Both setups are loud, I'm assuming the Powerlogix even more so since they have a small high-rev fan in the setup. Users have successfully added Fanmate (voltage control) units to the Giga, reducing the noise.

The Powerlogix uses the 7457 chips (and should run cooler while the Giga uses 7455B chips. Along with their cooling setup the Powerlogix should be more reliable. But they haven't been out long enough for those kinds of tests.

At XLR8 Your Mac there has been more negative reports on Powerlogix setups. Gigadesigns users have had little problems in any of the chips, I own a single 1.33GHz and has been great. Read the Database and BBS over at XLR8 to look further.

Thanks for the reply. I'll check out that site.
post #13 of 18
Thread Starter 
Good tip.
Thanks!
post #14 of 18
I would avoid Other World Computing. I recently tried to upgrade my Blue & White G3 300 with a PowerForce G3 800, the chip fried on the first powerup and nearly took out the system board. It took over a month of emails between myself, OWC & PowerForce to get a replacement chip sent. That chip was DOA. Two months later I got my money back minus a 15% restocking fee. Poor customer service in my opinion.
post #15 of 18
Quote:
Originally posted by rlindeman
I would avoid Other World Computing. I recently tried to upgrade my Blue & White G3 300 with a PowerForce G3 800, the chip fried on the first powerup and nearly took out the system board. It took over a month of emails between myself, OWC & PowerForce to get a replacement chip sent. That chip was DOA. Two months later I got my money back minus a 15% restocking fee. Poor customer service in my opinion.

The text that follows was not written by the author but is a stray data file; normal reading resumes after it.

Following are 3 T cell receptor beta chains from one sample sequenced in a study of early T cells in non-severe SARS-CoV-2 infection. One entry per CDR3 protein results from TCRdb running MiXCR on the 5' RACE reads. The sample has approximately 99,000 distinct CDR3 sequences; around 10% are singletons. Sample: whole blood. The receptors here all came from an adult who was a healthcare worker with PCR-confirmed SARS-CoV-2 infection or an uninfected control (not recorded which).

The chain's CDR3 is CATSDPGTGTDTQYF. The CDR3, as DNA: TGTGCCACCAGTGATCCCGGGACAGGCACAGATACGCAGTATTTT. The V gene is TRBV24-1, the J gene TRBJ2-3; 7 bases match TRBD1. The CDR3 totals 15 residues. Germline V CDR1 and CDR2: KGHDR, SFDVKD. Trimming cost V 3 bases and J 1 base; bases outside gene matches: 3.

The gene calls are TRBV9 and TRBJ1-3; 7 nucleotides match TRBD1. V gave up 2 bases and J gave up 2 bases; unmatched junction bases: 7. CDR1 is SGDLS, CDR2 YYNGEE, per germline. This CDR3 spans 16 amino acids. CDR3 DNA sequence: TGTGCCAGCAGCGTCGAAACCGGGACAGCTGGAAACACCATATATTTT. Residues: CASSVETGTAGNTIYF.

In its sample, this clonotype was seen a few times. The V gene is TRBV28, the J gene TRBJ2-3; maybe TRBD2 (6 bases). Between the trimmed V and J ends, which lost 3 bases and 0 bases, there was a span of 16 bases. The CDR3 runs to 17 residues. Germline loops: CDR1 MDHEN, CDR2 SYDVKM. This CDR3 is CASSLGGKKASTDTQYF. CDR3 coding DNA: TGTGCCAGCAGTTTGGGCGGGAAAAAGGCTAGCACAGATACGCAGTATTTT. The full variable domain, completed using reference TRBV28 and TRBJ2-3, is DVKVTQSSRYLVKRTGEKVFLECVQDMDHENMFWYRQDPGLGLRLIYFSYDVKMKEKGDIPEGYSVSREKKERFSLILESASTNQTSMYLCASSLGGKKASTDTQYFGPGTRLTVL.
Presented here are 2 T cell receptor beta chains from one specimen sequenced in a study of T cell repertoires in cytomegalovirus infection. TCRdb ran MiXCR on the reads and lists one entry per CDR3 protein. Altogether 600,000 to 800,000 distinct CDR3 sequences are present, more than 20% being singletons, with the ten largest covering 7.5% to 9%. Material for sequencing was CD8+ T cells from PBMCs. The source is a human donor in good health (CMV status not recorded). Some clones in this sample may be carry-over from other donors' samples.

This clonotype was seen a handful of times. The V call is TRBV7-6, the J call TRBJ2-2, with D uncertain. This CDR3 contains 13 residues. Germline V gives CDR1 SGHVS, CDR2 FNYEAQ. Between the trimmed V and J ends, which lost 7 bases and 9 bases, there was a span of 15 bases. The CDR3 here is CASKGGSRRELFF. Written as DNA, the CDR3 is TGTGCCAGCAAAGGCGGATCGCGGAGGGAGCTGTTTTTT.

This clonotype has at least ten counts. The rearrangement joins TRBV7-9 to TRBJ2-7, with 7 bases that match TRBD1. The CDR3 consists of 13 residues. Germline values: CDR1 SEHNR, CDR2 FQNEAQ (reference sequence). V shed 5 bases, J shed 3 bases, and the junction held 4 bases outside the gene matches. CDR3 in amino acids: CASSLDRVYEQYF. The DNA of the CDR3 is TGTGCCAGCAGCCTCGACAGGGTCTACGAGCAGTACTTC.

wierd, I've never had a problem with OWC in all my years of using them.
post #16 of 18
Quote:
Originally posted by rlindeman
I would avoid Other World Computing. I recently tried to upgrade my Blue & White G3 300 with a PowerForce G3 800, the chip fried on the first powerup and nearly took out the system board. It took over a month of emails between myself, OWC & PowerForce to get a replacement chip sent. That chip was DOA. Two months later I got my money back minus a 15% restocking fee. Poor customer service in my opinion.

Emphasis mine.

Who makes the PowerForce again? I've heard of many people who have spent month(s) with PowerLogix directly when it comes time for RMAs. I wouldn't be so quick to lump OWC into it.

Myself as well as others I've known have never had a problem with OWC. But as always YMMV.
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post #17 of 18
you might want to check out XLR8yourmac.com for more detailed info regarding all your upgrade needs. Mike has a nice database full of user comments on various product upgrades that might give you some more insight into this topic.
post #18 of 18
I went with the Powerlogix dual 1.2 GHz card for a G$ 400 AGP. The installation was not a problem at all. Three screws and a plug for the one fan and off computing. The reason I wanted the dual card setup was to increase performance in Photoshop, which can utilize the dual processors.

To test the burn in or to make sure the proc, is a good one and won't go bad after the warrantee is up. Consider using an app such as Folding@Home, this app will run your processors at full bore, amazingly enough, without interfering or getting in you way while you need to use the machine for your own production.
Folding for Fun TeamMacOSX dot com